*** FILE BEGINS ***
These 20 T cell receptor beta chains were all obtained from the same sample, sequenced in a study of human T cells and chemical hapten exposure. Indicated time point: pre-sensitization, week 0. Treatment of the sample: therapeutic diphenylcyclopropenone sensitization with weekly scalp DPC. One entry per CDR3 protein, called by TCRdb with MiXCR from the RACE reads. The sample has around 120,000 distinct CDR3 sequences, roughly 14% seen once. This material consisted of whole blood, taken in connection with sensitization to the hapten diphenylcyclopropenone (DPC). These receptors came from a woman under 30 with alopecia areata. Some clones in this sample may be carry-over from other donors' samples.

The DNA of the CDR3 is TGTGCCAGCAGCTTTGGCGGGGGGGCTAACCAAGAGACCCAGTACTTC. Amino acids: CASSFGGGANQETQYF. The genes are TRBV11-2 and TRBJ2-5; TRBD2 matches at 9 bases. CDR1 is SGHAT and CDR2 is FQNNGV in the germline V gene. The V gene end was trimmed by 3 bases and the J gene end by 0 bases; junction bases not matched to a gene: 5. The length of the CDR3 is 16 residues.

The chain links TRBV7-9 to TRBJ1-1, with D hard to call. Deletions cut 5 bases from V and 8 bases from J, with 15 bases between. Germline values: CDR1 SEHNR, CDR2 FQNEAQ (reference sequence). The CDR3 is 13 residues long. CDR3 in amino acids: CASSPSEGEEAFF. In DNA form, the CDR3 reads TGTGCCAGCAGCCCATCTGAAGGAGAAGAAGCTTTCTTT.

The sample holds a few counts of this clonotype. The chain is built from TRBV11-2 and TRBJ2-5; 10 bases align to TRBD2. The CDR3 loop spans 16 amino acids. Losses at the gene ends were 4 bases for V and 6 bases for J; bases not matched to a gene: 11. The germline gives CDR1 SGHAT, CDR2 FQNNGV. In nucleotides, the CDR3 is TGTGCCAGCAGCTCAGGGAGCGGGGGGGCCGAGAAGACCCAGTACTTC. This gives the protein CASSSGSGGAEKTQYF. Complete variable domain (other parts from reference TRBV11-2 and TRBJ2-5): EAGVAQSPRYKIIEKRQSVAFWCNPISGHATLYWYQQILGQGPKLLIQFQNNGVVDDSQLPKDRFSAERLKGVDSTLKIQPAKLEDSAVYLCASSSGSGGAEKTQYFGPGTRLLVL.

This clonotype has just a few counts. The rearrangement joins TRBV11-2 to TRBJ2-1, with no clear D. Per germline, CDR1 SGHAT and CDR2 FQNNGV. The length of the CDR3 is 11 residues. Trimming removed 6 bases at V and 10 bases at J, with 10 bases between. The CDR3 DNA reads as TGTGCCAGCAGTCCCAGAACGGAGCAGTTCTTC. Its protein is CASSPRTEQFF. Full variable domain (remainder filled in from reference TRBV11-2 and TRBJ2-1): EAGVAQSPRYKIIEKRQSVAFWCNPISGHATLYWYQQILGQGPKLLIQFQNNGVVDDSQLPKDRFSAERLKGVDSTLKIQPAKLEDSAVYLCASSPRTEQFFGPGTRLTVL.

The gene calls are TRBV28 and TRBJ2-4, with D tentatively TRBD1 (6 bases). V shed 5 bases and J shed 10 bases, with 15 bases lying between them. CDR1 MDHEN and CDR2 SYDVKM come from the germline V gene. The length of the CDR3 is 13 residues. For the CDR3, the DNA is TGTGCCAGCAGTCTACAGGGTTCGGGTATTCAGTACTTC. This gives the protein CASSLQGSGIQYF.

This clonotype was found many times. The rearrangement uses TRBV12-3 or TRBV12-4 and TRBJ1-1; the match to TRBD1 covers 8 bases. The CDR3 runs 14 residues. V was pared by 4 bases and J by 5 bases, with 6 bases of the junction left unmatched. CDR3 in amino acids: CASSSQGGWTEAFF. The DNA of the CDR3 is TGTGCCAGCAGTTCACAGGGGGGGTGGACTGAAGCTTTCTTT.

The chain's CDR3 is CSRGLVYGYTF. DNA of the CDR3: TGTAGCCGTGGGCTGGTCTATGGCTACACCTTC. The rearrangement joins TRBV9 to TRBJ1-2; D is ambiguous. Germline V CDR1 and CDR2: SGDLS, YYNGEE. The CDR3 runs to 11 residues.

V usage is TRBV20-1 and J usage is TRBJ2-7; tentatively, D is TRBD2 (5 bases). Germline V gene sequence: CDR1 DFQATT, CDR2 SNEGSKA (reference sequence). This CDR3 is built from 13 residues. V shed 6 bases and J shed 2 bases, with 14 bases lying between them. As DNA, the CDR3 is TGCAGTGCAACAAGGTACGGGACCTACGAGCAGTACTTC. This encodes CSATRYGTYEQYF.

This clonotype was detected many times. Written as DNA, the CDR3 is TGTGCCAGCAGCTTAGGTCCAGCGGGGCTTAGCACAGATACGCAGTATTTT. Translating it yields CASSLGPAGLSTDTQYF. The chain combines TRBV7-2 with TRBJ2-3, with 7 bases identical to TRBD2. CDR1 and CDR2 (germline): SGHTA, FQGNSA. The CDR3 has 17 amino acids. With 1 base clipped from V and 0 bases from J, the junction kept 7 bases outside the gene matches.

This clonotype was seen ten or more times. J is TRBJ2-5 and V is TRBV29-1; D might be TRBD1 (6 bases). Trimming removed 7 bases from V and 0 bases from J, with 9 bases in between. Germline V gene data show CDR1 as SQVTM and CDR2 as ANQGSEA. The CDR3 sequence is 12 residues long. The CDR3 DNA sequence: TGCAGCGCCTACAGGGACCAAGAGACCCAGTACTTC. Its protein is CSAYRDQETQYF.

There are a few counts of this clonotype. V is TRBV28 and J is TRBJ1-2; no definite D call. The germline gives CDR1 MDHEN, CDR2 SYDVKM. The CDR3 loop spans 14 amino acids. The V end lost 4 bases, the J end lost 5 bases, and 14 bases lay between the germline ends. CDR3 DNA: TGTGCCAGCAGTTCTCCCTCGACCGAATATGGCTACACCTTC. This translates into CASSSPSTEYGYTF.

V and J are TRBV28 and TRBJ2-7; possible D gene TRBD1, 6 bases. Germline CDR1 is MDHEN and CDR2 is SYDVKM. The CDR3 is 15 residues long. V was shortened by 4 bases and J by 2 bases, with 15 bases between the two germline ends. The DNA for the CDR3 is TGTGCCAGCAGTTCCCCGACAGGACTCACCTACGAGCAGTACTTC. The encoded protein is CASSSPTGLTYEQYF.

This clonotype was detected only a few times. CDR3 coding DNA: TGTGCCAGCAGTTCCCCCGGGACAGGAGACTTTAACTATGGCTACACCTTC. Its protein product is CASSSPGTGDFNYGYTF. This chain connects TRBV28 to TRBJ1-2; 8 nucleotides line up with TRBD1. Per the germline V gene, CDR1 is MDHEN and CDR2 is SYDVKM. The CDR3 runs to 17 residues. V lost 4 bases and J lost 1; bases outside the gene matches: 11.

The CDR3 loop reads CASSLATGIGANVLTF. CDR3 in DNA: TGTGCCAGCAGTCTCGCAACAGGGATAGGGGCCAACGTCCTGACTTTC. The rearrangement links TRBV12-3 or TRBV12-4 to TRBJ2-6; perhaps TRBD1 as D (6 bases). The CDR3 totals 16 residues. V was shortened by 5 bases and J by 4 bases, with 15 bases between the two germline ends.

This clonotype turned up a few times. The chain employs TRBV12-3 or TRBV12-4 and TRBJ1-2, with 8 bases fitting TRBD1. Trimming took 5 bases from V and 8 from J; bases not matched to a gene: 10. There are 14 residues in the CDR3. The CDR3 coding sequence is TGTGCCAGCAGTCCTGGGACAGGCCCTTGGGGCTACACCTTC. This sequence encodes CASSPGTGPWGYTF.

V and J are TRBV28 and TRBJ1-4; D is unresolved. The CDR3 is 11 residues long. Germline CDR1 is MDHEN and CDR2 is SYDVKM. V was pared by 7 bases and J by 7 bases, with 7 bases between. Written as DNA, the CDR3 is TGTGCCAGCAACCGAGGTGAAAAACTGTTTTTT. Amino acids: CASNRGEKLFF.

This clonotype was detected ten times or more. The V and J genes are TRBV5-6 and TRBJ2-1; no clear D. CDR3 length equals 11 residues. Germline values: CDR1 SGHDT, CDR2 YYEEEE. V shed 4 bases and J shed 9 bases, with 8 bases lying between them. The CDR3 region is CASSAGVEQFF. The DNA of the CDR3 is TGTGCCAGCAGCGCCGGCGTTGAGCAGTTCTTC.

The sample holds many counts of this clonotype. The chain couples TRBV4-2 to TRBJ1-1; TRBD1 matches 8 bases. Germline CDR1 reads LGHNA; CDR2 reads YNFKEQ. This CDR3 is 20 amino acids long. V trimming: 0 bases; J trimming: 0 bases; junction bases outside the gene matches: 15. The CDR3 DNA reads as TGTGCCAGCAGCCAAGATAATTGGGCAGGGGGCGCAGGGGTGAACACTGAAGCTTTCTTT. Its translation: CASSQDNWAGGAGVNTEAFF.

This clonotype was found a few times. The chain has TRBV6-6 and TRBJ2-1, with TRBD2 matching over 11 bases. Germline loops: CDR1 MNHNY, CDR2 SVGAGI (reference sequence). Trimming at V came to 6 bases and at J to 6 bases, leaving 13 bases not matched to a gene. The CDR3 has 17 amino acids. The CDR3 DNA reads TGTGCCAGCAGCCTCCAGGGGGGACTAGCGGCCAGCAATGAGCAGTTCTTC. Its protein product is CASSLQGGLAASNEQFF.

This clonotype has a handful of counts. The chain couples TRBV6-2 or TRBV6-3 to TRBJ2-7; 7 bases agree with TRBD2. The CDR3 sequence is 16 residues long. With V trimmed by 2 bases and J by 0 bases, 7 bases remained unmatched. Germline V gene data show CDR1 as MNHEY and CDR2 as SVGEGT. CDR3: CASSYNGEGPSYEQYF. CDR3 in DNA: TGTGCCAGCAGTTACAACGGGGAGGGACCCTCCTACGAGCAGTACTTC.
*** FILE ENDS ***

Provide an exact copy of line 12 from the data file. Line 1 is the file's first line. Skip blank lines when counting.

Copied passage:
There are a few counts of this clonotype. V is TRBV28 and J is TRBJ1-2; no definite D call. The germline gives CDR1 MDHEN, CDR2 SYDVKM. The CDR3 loop spans 14 amino acids. The V end lost 4 bases, the J end lost 5 bases, and 14 bases lay between the germline ends. CDR3 DNA: TGTGCCAGCAGTTCTCCCTCGACCGAATATGGCTACACCTTC. This translates into CASSSPSTEYGYTF.